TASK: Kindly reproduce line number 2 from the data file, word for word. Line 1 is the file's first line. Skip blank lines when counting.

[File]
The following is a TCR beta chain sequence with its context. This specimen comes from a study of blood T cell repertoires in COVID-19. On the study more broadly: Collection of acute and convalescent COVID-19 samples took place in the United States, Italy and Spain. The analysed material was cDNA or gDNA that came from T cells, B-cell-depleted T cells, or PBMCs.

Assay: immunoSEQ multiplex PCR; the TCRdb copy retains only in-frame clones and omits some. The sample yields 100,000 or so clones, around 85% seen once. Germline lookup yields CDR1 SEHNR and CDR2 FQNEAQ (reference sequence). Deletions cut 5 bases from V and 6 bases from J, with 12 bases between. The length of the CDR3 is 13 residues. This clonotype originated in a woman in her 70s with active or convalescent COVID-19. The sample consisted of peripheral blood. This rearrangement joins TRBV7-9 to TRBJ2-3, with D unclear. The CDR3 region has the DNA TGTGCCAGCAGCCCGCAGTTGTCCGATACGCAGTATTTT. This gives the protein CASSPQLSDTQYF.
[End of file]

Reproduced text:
Assay: immunoSEQ multiplex PCR; the TCRdb copy retains only in-frame clones and omits some. The sample yields 100,000 or so clones, around 85% seen once. Germline lookup yields CDR1 SEHNR and CDR2 FQNEAQ (reference sequence). Deletions cut 5 bases from V and 6 bases from J, with 12 bases between. The length of the CDR3 is 13 residues. This clonotype originated in a woman in her 70s with active or convalescent COVID-19. The sample consisted of peripheral blood. This rearrangement joins TRBV7-9 to TRBJ2-3, with D unclear. The CDR3 region has the DNA TGTGCCAGCAGCCCGCAGTTGTCCGATACGCAGTATTTT. This gives the protein CASSPQLSDTQYF.